Network Rail asks companies to challenge their current rail standards
To encourage further improvements and innovations across the UK’s rail network, Network Rail is asking contractors and stakeholders to highlight where standards and regulations need to be changed…
Network Rail has announced the encouragement for contractors, suppliers and stakeholders to propose changes to its standards – the detailed requirements that define how the railway and its projects are run.
The changes are to encourage greater innovation, cost efficiency and third-party funding into the rail network, whilst maintaining safety.
As part of its ‘Open for Business’ agenda, Network Rail has already updated and streamlined 400 of these standards to reduce both complexity and cost, and to encourage innovation. Suppliers and other stakeholders will also be asked to proactively suggest better ways of maintaining and enhancing the railway.
Jon Shaw, Chief Engineer at Network Rail, said: “We’ve recently updated our 400 most critical standards but, to ensure they always represent current best practice and constantly strive to safely reduce the cost of the railway, we need the help of our wider industry partners as well as experts from other industries and universities. The launch of the standards challenge process is the lever for this, providing genuine recognition and incentives to propose more efficient ways of both enhancing and maintaining our railway.”
The move represents a step toward breaking down barriers and makes it easier to introduce new ideas and procedures. Network Rail hopes these initial steps illustrate its commitment to becoming more customer-focused, more competitive and more attractive commercially.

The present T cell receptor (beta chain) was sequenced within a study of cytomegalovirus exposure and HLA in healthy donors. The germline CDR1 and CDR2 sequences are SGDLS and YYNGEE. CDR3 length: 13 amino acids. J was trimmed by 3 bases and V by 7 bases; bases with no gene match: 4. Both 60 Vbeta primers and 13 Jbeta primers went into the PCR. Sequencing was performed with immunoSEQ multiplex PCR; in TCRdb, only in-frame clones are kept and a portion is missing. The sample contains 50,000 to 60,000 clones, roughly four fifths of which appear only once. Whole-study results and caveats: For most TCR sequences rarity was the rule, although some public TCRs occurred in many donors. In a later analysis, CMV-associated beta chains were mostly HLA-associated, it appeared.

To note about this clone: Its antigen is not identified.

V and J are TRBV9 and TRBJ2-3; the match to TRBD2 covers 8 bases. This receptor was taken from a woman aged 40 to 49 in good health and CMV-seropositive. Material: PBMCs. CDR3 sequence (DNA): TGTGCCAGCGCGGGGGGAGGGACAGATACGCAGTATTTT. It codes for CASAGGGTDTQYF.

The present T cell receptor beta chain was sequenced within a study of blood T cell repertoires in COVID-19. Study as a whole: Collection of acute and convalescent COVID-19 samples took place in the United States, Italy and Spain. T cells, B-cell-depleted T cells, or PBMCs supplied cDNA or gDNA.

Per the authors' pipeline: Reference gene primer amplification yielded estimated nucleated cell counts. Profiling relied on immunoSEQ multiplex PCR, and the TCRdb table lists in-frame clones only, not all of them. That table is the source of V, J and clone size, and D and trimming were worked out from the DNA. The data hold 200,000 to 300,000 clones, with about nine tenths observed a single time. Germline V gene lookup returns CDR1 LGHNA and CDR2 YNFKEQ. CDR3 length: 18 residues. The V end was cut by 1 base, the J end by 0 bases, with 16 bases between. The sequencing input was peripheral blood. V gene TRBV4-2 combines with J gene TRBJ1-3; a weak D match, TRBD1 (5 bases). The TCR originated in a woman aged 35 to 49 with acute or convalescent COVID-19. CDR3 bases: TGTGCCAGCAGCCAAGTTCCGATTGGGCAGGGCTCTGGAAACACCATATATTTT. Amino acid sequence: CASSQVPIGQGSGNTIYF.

The standards exist to ensure Britain has a safe, high performing and cost-efficient railway, but they are often seen as overly complex and adding unnecessary cost. The company’s Transformation Plan and response to the Hansford Review identified opportunities to address this by encouraging suppliers and other stakeholders to proactively challenge its standards. Network Rail therefore adopted a collaborative and iterative approach in developing the new standards challenge process in partnership with the Railway Industry Association (RIA) and several key suppliers and stakeholders.
David Clarke, Technical Director of the Railway Industry Association (RIA), said: “The standards challenge was a key recommendation of the Hansford Review into contestability and provides rail suppliers with the ability to question overly rigorous standards, thereby unlocking innovation, getting new technologies into the network and reducing costs – ultimately to the benefit of passengers and taxpayers.”
As part of the process, suppliers and other stakeholders are now able to submit a standards challenge application when they consider the standard to be incorrect, to be preventing the application of best practice or to be driving increased cost without justifiable benefits.
Following the launch of the process, appropriate incentives are to be progressively introduced to encourage challenges.
Dura Composites, supplier of composite products for the rail industry, have been working closely with Network Rail to put in place stringent fire safety standards for Glass Reinforced Plastic (GRP) products in a wide range of evacuation and non-evacuation routes.
Tom Bowman, Commercial Director and material science expert at Dura Composites, said: “GRP products are playing an increasingly important role in the rail industry thanks to their high strength to weight ratio, durability, electrical resistance, and as such, Network Rail wanted to update its fire safety specifications. As a result, classifications have been published that cover both structural and non-structural applications.”